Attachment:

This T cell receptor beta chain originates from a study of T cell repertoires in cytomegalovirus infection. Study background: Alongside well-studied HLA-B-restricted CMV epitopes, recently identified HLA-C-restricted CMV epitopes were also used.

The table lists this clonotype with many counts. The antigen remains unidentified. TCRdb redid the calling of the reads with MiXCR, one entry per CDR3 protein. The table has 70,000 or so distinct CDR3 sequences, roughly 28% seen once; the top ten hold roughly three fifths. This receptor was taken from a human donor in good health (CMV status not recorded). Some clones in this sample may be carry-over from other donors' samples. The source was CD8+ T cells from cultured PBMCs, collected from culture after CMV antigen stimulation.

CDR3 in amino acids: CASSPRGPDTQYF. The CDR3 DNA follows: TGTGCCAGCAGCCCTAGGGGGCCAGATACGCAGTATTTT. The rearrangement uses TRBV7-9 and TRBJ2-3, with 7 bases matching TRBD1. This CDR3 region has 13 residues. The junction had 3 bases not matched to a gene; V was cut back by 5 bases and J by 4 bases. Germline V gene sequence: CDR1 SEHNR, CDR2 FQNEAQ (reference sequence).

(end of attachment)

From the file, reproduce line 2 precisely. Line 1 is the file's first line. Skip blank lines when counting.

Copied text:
The table lists this clonotype with many counts. The antigen remains unidentified. TCRdb redid the calling of the reads with MiXCR, one entry per CDR3 protein. The table has 70,000 or so distinct CDR3 sequences, roughly 28% seen once; the top ten hold roughly three fifths. This receptor was taken from a human donor in good health (CMV status not recorded). Some clones in this sample may be carry-over from other donors' samples. The source was CD8+ T cells from cultured PBMCs, collected from culture after CMV antigen stimulation.